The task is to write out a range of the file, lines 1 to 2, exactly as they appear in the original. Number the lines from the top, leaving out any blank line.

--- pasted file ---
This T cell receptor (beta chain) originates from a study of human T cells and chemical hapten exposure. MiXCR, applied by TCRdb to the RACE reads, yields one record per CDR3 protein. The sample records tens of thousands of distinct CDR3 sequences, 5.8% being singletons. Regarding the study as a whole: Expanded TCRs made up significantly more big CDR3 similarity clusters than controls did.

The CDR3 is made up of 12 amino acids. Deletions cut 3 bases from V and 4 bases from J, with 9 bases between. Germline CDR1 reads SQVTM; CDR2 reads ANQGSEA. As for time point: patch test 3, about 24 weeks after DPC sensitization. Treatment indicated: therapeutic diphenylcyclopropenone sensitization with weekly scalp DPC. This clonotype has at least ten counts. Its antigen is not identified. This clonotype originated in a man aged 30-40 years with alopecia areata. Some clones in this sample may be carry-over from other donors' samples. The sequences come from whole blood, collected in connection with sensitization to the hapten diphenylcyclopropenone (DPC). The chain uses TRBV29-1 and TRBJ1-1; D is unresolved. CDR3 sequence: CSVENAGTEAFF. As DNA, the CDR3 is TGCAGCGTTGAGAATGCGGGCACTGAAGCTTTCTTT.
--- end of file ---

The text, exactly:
This T cell receptor (beta chain) originates from a study of human T cells and chemical hapten exposure. MiXCR, applied by TCRdb to the RACE reads, yields one record per CDR3 protein. The sample records tens of thousands of distinct CDR3 sequences, 5.8% being singletons. Regarding the study as a whole: Expanded TCRs made up significantly more big CDR3 similarity clusters than controls did.

The CDR3 is made up of 12 amino acids. Deletions cut 3 bases from V and 4 bases from J, with 9 bases between. Germline CDR1 reads SQVTM; CDR2 reads ANQGSEA. As for time point: patch test 3, about 24 weeks after DPC sensitization. Treatment indicated: therapeutic diphenylcyclopropenone sensitization with weekly scalp DPC. This clonotype has at least ten counts. Its antigen is not identified. This clonotype originated in a man aged 30-40 years with alopecia areata. Some clones in this sample may be carry-over from other donors' samples. The sequences come from whole blood, collected in connection with sensitization to the hapten diphenylcyclopropenone (DPC). The chain uses TRBV29-1 and TRBJ1-1; D is unresolved. CDR3 sequence: CSVENAGTEAFF. As DNA, the CDR3 is TGCAGCGTTGAGAATGCGGGCACTGAAGCTTTCTTT.